In a medical first, doctors from the University of Maryland have implanted the heart of a genetically modified pig in a 57-year-old man facing the final stages of heart disease.
The surgical feat, known as xenotransplantation, opens the door to the possibility that more patients in dire need of heart transplants could get them.
"This was a breakthrough surgery and brings us one step closer to solving the organ shortage crisis. There are simply not enough donor human hearts available to meet the long list of potential recipients," said Dr. Bartley Griffith, who transplanted the pig heart into the patient. Griffith is professor of transplant surgery and directs the Cardiac Transplant Program at the University of Maryland Medical Center.
"We are proceeding cautiously, but we are also optimistic that this first-in-the-world surgery will provide an important new option for patients in the future," he said.
Heart health experts applauded the news.
"This medical breakthrough may help health care professionals solve the organ shortage crisis that leaves thousands each year without lifesaving heart transplants," the American Heart Association said in a statement. "About 20% of patients on the heart transplant waiting list die while waiting to receive a transplant or become too sick to be good candidates for the complex transplant procedure."
In 2019, the United States recorded the highest number of heart transplants, with 3,552 transplantations performed, the AHA noted.
The Maryland heart patient, David Bennett, is still doing well three days after the procedure was performed and will be monitored closely in the coming weeks to see if the transplant provides lifesaving benefits. He'd been deemed ineligible for a conventional heart transplant at the University of Maryland as well as at several other leading transplant centers that reviewed his medical records.
Bennett has been hospitalized and bedridden for the past six weeks. Connected to a heart-lung bypass machine to stay alive, he was deemed ineligible for an artificial heart pump due to a dangerous heart arrhythmia.
"It was either die or do this transplant. I want to live. I know it's a shot in the dark, but it's my last choice," the Maryland resident said in a medical center news release before the operation. "I look forward to getting out of bed after I recover."
Xenotransplantation could save many who are waiting for new hearts, but it carries risks that include the possibility of a deadly immune reaction to the implanted organ, doctors say. Still, pig heart valves have already been used to replace heart valves in humans for years.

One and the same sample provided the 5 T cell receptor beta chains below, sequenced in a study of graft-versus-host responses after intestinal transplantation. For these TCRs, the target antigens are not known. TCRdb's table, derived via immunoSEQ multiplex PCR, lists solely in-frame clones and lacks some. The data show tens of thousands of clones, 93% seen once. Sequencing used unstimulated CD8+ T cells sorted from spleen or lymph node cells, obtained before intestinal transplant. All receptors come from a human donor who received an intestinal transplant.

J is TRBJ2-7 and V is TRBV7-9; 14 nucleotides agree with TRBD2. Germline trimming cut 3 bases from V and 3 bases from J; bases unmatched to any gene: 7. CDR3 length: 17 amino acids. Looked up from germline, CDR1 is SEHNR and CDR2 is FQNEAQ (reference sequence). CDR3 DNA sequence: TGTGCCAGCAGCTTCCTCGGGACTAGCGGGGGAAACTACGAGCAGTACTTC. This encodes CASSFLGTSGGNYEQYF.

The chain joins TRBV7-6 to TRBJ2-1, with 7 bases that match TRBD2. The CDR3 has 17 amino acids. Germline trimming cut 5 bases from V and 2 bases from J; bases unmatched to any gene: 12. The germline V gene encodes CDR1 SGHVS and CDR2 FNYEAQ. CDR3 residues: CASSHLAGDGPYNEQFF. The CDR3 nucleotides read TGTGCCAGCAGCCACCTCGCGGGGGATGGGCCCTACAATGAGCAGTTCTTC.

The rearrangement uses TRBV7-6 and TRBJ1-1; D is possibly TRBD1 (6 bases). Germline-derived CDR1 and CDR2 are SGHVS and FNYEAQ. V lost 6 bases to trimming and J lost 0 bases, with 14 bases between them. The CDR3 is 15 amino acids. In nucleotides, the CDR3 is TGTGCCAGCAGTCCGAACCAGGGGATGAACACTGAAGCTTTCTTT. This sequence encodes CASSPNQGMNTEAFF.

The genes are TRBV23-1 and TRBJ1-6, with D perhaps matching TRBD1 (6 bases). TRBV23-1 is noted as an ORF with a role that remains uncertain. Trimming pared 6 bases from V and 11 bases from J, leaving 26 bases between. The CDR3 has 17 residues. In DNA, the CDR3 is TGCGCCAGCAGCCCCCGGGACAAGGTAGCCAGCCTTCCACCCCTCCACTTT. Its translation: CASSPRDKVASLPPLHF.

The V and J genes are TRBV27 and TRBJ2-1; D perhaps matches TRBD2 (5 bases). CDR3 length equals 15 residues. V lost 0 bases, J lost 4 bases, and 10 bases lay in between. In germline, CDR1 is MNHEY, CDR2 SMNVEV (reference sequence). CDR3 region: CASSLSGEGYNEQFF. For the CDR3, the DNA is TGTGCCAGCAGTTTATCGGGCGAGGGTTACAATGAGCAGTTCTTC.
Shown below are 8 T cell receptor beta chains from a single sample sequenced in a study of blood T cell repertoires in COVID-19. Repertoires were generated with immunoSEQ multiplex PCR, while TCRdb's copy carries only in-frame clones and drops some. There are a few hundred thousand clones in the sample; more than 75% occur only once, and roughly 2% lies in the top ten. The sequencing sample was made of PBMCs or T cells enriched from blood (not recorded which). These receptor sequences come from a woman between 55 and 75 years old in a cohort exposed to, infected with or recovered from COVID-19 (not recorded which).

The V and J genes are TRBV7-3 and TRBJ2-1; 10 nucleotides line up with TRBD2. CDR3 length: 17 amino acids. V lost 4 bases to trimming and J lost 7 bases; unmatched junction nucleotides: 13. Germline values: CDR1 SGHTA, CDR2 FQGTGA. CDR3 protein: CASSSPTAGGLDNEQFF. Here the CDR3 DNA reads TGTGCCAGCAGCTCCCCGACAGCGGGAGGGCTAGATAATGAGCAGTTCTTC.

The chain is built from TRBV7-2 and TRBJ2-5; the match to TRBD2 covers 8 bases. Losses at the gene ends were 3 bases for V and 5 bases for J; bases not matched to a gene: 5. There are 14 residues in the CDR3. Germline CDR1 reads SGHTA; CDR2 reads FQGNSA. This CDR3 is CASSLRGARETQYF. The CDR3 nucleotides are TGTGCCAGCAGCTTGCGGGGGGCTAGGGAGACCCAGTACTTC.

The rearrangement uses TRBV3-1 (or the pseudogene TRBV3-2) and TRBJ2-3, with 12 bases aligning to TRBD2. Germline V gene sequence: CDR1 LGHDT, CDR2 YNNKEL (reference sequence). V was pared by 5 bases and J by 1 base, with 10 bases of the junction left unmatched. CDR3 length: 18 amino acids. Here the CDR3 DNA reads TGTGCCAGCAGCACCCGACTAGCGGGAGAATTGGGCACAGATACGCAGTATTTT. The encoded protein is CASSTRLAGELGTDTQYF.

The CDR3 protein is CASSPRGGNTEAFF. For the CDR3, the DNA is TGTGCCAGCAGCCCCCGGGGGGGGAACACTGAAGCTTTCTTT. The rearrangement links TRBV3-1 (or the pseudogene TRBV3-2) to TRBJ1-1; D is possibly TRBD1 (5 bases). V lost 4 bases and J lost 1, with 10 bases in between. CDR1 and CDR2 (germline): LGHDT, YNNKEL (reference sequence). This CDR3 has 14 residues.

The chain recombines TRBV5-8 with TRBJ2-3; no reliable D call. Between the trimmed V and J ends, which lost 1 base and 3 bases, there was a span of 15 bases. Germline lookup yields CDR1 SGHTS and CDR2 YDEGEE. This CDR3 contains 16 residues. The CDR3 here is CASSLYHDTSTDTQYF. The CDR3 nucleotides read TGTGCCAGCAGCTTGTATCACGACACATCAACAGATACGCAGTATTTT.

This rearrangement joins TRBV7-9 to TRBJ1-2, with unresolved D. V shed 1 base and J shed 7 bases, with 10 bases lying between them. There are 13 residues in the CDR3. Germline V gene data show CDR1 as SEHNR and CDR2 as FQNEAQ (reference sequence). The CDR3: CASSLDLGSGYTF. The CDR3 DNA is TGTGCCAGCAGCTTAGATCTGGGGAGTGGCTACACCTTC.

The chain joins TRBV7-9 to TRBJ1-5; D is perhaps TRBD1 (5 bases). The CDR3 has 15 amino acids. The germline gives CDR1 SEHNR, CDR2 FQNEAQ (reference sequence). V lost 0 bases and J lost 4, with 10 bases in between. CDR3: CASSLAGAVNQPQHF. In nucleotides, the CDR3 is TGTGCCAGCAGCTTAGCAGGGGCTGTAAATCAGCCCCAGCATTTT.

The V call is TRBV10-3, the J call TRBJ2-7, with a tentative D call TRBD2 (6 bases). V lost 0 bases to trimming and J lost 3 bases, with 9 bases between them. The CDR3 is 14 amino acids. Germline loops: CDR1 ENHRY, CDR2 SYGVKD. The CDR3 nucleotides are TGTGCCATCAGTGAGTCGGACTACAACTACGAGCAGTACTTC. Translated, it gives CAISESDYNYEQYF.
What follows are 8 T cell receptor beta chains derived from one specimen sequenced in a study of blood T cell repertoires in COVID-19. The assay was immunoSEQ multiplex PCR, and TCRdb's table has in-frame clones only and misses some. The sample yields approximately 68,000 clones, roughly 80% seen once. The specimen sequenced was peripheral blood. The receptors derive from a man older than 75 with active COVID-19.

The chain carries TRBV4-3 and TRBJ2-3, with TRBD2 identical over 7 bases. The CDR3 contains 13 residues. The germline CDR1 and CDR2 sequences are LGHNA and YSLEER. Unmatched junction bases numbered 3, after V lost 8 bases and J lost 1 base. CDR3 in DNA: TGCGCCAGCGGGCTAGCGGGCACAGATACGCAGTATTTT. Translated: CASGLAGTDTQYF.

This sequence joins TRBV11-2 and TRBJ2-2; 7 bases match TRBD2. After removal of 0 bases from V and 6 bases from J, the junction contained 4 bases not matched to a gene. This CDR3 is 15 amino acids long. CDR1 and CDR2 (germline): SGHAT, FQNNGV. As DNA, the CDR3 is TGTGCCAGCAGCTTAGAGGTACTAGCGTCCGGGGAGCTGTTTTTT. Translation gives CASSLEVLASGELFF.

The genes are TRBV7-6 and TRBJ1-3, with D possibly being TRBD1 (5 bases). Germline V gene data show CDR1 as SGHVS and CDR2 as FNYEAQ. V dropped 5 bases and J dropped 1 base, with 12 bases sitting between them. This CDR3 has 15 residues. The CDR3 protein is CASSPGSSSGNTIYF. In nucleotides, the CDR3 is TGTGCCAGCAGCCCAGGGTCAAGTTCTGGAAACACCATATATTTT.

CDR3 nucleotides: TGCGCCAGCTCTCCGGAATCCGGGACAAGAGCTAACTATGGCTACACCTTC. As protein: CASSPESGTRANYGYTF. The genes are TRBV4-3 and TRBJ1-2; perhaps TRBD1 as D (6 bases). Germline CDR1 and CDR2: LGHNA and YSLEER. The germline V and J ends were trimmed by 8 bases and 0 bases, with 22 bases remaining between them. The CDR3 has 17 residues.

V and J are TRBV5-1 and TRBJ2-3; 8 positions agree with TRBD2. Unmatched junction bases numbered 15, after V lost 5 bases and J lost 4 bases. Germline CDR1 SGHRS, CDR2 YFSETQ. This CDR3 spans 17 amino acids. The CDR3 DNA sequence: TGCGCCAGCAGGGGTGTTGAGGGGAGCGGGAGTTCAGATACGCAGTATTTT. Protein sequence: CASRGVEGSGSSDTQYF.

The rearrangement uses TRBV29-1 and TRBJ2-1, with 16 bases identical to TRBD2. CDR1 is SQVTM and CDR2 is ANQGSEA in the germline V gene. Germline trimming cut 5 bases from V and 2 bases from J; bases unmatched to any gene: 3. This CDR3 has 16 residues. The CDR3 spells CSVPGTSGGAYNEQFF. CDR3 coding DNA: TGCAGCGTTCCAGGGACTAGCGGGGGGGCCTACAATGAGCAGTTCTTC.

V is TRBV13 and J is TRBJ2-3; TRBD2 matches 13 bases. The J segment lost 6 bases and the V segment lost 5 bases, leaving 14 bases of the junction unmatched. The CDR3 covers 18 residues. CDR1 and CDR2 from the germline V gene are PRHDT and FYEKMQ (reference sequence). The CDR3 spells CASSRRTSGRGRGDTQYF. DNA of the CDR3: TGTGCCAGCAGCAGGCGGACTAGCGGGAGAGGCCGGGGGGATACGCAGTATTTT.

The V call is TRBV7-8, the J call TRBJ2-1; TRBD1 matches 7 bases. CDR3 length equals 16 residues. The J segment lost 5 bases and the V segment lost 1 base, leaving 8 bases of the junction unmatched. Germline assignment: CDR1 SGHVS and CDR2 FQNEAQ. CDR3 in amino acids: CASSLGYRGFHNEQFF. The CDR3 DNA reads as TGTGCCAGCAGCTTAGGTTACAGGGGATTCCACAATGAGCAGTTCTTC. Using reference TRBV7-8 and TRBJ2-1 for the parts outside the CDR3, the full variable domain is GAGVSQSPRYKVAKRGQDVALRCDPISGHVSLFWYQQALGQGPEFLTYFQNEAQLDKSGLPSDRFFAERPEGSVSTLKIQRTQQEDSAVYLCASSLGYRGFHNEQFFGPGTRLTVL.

In November, surgeons at NYU Langone Health transplanted a kidney from a genetically modified pig into the body of a person who had died but was on life support. They performed the same procedure in September, and last month said both procedures had been successful.
As for the latest surgery, the U.S. Food and Drug Administration gave emergency approval on New Year's eve for the novel procedure through its compassionate use program, according to the University of Maryland.
"This is the culmination of years of highly complicated research to hone this technique in animals with survival times that have reached beyond nine months," said Dr. Mohiuddin, one of the world's top experts in animal organ transplants who came to the University of Maryland five years ago and created it's Cardiac Xenotransplantation Program along with Griffith. "The successful procedure provided valuable information to help the medical community improve this potentially lifesaving method in future patients."
After the procedure was complete, the doctors used an experimental drug developed by Mohiuddin and Kiniksa Pharmaceuticals, providing it to Bennett alongside conventional anti-rejection drugs. Organs from genetically modified pigs are favored in xenotransplantation research, partly because of their physiological similarities to humans and primates.
In this particular donor pig, three genes that raise the risk of rejection were knocked out, while six human genes responsible for immune acceptance of the pig heart were inserted into the pig's genome. Lastly, one final gene in the pig was knocked out to prevent excessive growth of the pig heart tissue, the doctors said.
So far, so good.
"It's working and it looks normal. We are thrilled, but we don't know what tomorrow will bring us," Griffith told The New York Times. "This has never been done before."
Visit the U.S. National Heart, Lung, and Blood Institute for more on heart transplants.